Background Little is known about the impact of comorbidity on cervical cancer survival in Australian women, including whether Indigenous women’s higher prevalence of comorbidity contributes to their lower survival compared to non-Indigenous women. Methods Data for cervical cancers diagnosed in 2003–2012 were extracted from six Australian state-based cancer registries and linked to hospital inpatient records to identify comorbidity diagnoses. Five-year cause-specific and all-cause survival probabilities were estimated using the Kaplan-Meier method. Flexible parametric models were used to estimate excess cause-specific mortality by Charlson comorbidity index score (0,1,2+), for Indigenous women compared to non-Indigenous women. Results Of 4,467 women, Indigenous women (4.4%) compared to non-Indigenous women had more comorbidity at diagnosis (score 1: 24.2% vs. 10.0%) and lower five-year cause-specific survival (60.2% vs. 76.6%). Comorbidity was associated with increased cervical cancer mortality for non-Indigenous women, but there was no evidence of such a relationship for Indigenous women. There was an 18% reduction in the Indigenous: non-Indigenous hazard ratio (excess mortality) when comorbidity was included in the model, yet this reduction was not statistically significant. The excess mortality for Indigenous women was only evidentamong those without comorbidity (Indigenous: non-Indigenous HR 2.5, 95%CI 1.9–3.4), indicating that factors other than those measured in this study are contributing to the differential. In a subgroup of New South Wales women, comorbidity was associated with advanced-stage cancer, which in turn was associated with elevated cervical cancer mortality. Conclusions Survival was lowest for women with comorbidity. However, there wasn’t a clear comorbidity-survival gradient for Indigenous women. Further investigation of potential drivers of the cervical cancer survival differentials is warranted. Impact The results highlight the need for cancer care guidelines and multidisciplinary care that can meet the needs of complex patients. Also, primary and acute care services may need to pay more attention to Indigenous Australian women who may not obviously need it (i.e. those without comorbidity).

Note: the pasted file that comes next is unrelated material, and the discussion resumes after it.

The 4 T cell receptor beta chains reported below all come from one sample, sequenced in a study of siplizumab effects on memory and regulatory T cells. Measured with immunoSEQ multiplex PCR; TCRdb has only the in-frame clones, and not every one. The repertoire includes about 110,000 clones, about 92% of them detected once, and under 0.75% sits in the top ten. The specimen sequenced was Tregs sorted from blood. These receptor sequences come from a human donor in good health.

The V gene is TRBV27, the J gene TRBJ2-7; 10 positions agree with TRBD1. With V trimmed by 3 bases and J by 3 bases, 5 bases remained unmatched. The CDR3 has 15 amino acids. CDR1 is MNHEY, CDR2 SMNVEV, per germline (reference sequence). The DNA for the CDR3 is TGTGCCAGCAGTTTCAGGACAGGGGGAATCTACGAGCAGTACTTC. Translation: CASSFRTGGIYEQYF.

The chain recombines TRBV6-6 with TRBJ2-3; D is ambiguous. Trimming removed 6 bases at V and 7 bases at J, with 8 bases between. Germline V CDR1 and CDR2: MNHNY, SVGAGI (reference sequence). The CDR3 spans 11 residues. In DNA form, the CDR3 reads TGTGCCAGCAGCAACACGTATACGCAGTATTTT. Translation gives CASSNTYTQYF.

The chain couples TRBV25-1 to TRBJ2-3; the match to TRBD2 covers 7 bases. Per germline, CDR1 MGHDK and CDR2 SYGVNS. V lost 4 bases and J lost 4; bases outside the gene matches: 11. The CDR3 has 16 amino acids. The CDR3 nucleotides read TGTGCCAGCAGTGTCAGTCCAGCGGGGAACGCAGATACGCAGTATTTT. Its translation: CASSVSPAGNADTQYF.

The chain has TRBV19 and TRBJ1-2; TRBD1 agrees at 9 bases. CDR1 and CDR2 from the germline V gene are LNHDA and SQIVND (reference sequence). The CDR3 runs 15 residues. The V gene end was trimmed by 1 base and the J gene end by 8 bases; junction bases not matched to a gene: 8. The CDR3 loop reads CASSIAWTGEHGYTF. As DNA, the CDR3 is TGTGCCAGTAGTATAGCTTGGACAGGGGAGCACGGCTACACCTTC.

ASJC Scopus subject areas
- Biochemistry, Genetics and Molecular Biology(all)
- Agricultural and Biological Sciences(all)